Talking Sense

Kurai and Noise explain things to Sanada. Drama, I-3

Character(s): Kurai, Noise, Sanada Genichirou

“They are interesting; I’ll give them that,” Kurai said, after
an afternoon of observation. “I can see what would attract Hatter.”

“They’re very strong-willed, for children,” Noise agreed.

“One would not let them catch one referring to them as children,”
Belial observed, sliding out of a patch of shadow. “Have you considered
one’s request, lovely Queen?”

Before Kurai could answer, Noise said, “This seems like an awful lot of
effort just for a soul that’s already been signed away.”

Belial flattened a hand over hir heart. “One is a great believer in quality
and thoroughness in one’s work.”

“I’ll just bet,” Noise grumbled. “…Kurai-sama?”

“I’ll do it,” Kurai decided. “Which one’s Sanada

Belial indicated one of the humans. “That one.” Se paused. “One
would mention that he is touchy.”

“And you have nothing at all to do with that,” Kurai said, absently,
studying the boy in question.

“Perish the thought,” Belial murmured, as the boys began clearing
the tennis courts. “Ah. It would appear that one has been noticed.”
Se moved off to speak to the boy in question; Kurai and Noise trailed after hir.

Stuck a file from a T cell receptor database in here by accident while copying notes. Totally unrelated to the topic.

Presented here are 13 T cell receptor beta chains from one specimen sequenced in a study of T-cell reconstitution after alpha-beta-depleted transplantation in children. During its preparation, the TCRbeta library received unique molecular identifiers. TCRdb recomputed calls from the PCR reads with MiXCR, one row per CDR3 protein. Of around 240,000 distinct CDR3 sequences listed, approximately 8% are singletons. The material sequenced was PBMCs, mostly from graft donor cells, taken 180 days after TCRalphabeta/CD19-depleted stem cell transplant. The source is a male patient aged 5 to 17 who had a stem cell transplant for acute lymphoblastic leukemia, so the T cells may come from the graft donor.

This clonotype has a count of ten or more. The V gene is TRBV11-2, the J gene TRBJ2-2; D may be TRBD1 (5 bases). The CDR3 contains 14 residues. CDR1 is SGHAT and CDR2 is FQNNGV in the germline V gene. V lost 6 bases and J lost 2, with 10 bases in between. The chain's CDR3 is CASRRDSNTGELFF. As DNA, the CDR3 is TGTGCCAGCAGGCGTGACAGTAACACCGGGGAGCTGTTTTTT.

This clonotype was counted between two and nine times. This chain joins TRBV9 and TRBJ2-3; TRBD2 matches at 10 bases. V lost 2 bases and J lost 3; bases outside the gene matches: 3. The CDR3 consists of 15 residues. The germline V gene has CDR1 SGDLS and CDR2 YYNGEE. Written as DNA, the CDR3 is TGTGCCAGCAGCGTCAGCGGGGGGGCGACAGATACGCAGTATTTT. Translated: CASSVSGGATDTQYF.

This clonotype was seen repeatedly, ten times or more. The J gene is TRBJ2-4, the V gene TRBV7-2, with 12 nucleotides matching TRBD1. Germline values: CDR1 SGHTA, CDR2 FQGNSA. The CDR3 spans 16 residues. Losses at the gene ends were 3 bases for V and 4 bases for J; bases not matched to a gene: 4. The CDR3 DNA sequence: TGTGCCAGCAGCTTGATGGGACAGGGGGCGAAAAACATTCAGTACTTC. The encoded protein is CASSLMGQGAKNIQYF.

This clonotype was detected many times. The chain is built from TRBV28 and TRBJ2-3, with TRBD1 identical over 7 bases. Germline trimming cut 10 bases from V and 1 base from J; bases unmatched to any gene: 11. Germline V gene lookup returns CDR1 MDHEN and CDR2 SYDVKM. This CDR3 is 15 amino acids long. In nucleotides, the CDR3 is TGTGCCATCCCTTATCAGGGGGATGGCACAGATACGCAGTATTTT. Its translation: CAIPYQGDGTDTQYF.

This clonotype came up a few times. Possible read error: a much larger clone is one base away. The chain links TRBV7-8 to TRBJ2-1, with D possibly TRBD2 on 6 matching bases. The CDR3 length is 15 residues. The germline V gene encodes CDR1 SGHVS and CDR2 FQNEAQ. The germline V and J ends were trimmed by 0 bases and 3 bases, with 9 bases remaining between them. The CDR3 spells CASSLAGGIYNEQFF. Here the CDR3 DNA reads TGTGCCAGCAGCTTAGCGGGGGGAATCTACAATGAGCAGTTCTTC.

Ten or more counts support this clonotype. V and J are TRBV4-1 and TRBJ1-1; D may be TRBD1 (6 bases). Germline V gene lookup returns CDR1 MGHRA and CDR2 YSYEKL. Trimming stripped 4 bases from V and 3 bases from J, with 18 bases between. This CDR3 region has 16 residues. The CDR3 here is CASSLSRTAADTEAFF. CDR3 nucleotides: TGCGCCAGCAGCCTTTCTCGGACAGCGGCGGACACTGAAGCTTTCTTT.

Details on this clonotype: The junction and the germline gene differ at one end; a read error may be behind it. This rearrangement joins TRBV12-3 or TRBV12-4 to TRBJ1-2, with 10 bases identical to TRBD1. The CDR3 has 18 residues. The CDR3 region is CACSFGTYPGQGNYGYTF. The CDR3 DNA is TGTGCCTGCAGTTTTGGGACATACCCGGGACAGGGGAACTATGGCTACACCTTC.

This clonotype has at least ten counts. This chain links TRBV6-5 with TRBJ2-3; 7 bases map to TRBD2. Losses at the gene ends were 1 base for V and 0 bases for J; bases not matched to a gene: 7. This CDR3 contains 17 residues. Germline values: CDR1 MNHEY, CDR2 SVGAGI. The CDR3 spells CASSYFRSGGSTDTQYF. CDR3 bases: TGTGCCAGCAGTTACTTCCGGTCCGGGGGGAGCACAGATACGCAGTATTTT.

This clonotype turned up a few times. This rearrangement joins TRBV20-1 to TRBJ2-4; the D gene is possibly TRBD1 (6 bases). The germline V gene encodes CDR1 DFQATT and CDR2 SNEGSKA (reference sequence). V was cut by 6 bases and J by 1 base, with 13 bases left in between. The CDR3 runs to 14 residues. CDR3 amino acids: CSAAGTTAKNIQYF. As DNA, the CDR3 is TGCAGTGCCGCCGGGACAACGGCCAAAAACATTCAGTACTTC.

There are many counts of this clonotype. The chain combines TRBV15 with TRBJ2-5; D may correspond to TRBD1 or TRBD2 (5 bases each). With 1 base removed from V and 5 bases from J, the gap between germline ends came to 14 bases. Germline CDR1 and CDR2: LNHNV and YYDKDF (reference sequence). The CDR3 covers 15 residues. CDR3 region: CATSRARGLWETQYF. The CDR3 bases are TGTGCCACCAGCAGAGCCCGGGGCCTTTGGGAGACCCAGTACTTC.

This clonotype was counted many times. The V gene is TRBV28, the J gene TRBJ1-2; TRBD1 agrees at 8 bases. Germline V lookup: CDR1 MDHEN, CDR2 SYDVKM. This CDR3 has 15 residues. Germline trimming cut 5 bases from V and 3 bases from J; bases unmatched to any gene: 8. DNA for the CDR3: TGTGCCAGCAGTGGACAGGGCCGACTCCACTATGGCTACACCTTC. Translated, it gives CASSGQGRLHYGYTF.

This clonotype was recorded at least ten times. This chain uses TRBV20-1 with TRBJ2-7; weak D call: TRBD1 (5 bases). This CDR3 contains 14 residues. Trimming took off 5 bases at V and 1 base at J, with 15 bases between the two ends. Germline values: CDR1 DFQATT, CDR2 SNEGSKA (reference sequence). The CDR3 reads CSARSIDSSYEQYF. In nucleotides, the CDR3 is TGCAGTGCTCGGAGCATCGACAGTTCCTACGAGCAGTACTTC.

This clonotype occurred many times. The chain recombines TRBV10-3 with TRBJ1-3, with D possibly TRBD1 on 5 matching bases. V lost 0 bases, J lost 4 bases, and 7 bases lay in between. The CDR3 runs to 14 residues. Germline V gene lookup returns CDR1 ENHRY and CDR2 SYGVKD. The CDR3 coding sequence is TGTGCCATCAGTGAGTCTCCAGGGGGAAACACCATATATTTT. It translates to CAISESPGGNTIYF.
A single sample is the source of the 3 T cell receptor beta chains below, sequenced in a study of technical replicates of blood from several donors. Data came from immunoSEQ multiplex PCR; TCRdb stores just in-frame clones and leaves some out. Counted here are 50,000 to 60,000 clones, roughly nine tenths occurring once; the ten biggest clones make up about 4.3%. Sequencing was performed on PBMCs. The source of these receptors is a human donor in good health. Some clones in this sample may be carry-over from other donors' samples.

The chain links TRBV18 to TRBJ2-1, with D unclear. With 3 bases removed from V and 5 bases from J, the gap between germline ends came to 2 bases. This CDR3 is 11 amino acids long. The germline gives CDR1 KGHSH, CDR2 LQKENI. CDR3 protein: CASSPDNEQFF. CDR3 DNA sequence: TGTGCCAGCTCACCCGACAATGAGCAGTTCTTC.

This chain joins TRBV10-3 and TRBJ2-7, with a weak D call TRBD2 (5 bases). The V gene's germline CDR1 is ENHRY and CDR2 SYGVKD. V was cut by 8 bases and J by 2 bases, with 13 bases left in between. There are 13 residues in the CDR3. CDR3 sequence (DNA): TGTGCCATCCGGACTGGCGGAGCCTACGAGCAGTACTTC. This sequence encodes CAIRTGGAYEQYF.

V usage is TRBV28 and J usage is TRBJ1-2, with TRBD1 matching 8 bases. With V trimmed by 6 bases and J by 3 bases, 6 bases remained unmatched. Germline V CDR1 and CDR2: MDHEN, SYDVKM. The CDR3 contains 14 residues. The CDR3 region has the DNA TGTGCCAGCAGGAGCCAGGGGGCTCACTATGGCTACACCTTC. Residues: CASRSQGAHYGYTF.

“More friends?” the boy asked, with an assessing glance at Kurai and
Noise. Kurai looked back at him just as critically, beginning to understand the
attraction of this particular soul.

“Kurai, queen of Gehenna, and Noise, her retainer,” Belial said, with
a sweeping gesture. “Your Majesty, Yukimura Seiichi.”

“And what brings you to my tennis courts?” Yukimura inquired, politely
enough, despite the hint of steel in his voice.

“Hatter’s invitation,” Noise said.

Yukimura looked at Belial. “And are my tennis courts going to be a social
clearing house for all sorts of demons now, Belial?”

Kurai felt her eyebrows hit her hairline, while Noise’s jaw dropped.

Belial waved a hand. “Not at all,” se said. “Her Majesty is
here to relieve certain misapprehensions regarding her husband’s domain.”
Se glanced pointedly in the direction of the boy se had indicated previously,
who was standing a little ways off and obviously trying not to look too much like
he was hovering.

Yukimura followed the glance. “Ah,” he said. “I see.”
He looked back at Kurai. “In that case, welcome.”

“Thank you kindly,” Kurai said, drily. “We’ll try not